VC: Thank you, the credit must go to the dedicated teaching and non-teaching staff and
also for the cooperation of AMUCT and its members.

You have been in the post for just over two years now. What can you tell us about your experience about the University?

VC: Job as a Vice Chancellor is not new to me. As in-charge VC , Registrar Evaluation and also working in various committees such as Academic Council, Senate, Syndicate at Mysore University I was aware of the responsibilities of VC's post. After assuming the post till date, I never felt any stress or tension in this responsibility. The last two years have been very smooth. I enjoyed my work and stay here. The teachers, students, managements and the public here are very cooperative and understanding.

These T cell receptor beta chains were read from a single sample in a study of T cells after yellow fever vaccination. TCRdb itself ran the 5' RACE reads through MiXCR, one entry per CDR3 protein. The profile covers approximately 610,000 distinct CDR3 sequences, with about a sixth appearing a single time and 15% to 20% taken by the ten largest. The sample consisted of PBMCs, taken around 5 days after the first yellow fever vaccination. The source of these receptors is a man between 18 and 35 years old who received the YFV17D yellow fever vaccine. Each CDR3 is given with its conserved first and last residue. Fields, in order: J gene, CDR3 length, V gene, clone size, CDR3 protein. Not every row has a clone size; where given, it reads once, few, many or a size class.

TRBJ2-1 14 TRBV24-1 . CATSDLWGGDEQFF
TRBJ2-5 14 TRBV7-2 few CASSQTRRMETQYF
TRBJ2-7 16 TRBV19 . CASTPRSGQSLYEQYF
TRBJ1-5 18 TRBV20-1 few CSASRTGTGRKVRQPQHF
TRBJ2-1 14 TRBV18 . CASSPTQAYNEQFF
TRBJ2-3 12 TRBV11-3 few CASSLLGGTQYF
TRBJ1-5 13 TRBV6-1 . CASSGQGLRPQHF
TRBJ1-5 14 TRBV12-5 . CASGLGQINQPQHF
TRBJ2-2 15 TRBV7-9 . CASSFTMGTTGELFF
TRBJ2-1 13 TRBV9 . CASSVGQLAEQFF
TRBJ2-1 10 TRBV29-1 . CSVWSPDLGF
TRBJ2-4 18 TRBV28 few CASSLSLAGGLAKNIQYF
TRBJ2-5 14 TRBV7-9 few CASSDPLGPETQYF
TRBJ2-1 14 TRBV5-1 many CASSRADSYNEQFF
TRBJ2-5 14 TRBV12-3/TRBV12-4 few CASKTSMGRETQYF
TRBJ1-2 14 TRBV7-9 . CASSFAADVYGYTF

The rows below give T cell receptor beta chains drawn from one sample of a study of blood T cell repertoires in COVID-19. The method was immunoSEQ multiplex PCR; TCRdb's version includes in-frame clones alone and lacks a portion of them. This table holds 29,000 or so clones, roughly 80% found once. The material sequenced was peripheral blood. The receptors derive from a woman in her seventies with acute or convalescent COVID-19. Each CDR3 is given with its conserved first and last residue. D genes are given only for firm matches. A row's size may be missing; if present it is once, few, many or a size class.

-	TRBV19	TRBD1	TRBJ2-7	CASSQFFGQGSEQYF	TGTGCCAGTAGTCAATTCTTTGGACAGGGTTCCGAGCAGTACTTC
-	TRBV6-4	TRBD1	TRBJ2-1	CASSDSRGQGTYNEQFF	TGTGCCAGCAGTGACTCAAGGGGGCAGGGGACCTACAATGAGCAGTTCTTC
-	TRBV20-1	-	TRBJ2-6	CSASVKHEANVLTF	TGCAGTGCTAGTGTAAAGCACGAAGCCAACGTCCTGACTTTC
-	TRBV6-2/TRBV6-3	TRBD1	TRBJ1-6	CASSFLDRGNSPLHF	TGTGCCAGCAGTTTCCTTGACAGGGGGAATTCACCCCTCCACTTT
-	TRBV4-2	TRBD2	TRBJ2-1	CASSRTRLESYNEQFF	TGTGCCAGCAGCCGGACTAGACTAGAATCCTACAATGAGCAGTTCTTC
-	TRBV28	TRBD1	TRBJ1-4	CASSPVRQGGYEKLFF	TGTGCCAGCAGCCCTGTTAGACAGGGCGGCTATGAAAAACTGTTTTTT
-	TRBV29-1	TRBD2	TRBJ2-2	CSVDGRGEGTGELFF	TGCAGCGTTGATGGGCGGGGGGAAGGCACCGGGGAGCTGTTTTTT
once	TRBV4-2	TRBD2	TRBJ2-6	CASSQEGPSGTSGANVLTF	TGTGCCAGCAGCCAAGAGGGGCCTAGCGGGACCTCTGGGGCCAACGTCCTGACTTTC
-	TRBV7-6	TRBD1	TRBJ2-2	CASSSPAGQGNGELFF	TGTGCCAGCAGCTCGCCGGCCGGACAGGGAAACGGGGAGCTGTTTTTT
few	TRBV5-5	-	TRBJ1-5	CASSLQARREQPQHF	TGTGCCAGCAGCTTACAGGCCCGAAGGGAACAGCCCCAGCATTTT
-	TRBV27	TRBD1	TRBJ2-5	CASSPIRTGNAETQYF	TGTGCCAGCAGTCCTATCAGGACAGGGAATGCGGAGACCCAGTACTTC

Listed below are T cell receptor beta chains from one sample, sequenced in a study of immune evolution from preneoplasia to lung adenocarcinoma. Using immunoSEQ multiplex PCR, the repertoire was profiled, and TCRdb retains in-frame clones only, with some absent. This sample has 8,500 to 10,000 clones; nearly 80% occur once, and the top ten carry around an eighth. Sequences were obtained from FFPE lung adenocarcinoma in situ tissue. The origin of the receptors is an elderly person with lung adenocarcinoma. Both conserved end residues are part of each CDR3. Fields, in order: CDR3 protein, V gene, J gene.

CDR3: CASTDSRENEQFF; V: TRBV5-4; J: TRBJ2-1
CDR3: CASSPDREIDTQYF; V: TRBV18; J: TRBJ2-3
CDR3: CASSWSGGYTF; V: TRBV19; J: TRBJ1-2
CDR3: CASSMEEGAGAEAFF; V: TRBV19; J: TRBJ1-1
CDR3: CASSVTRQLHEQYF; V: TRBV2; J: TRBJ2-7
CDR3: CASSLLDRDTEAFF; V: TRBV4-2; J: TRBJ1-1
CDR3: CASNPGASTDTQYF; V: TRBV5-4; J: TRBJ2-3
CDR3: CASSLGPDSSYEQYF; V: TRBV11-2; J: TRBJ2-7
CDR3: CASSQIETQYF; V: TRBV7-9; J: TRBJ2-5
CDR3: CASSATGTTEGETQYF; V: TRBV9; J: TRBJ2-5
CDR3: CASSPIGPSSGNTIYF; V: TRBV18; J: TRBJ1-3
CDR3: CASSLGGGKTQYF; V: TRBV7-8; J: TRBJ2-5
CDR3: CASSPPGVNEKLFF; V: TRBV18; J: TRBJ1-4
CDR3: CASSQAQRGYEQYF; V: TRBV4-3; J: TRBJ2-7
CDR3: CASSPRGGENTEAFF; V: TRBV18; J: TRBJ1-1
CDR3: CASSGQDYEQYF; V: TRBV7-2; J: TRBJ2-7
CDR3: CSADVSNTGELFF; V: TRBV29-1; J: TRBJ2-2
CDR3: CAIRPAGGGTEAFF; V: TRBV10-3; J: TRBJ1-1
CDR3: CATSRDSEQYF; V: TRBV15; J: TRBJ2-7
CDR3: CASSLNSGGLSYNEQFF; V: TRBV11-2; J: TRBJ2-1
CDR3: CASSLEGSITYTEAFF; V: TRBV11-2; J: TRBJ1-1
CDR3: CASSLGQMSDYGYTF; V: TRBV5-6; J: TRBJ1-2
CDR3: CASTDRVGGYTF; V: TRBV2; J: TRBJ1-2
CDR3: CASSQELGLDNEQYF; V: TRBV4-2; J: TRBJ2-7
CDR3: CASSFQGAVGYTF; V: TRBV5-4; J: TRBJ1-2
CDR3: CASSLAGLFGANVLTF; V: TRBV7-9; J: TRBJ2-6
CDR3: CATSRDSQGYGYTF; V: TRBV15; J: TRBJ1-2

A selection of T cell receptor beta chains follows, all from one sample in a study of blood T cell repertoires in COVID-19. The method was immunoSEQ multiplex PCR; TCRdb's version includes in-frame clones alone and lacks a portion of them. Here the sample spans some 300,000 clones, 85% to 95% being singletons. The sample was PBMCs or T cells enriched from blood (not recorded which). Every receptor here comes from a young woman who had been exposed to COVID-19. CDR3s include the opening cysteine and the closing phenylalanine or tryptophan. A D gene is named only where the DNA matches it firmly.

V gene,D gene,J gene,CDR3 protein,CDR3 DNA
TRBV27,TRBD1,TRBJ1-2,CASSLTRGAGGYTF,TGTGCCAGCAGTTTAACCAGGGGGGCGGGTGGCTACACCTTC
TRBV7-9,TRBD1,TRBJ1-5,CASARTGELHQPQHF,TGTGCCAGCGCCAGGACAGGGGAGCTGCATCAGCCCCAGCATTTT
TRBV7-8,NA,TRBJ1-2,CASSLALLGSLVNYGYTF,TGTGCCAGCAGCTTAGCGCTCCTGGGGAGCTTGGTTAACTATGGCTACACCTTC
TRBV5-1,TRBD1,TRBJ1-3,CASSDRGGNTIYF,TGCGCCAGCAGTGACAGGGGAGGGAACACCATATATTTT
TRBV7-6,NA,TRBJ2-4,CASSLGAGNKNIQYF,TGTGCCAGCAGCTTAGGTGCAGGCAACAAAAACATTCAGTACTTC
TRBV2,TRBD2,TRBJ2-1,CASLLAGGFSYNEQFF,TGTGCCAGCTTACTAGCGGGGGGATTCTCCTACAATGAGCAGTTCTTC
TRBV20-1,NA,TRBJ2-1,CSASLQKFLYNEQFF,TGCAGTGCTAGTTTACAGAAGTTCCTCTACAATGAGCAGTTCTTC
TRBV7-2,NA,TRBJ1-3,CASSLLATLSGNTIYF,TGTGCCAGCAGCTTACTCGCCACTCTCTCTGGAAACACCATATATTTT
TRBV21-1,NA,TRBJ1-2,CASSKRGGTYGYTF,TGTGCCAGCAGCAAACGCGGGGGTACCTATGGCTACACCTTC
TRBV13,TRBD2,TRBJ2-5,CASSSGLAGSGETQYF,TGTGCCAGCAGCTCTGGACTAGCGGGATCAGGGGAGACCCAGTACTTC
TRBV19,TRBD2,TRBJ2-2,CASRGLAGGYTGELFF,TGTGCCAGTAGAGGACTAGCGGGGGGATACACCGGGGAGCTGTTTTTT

What is your experience with the College teachers here?

VC: College teachers are here very well behaved and exemplary to others. Here teachers are very cooperative. Teachers Association is upright and dignified. They are always supportive to any progressive change and development. Teachers here do not protest for trivial reasons and they do not go against the rules and regulations. Here I am very comfortable with the teachers and with AMUCT.

Can you tell us the reforms introduced after you assumed the post of VC of Mangalore University.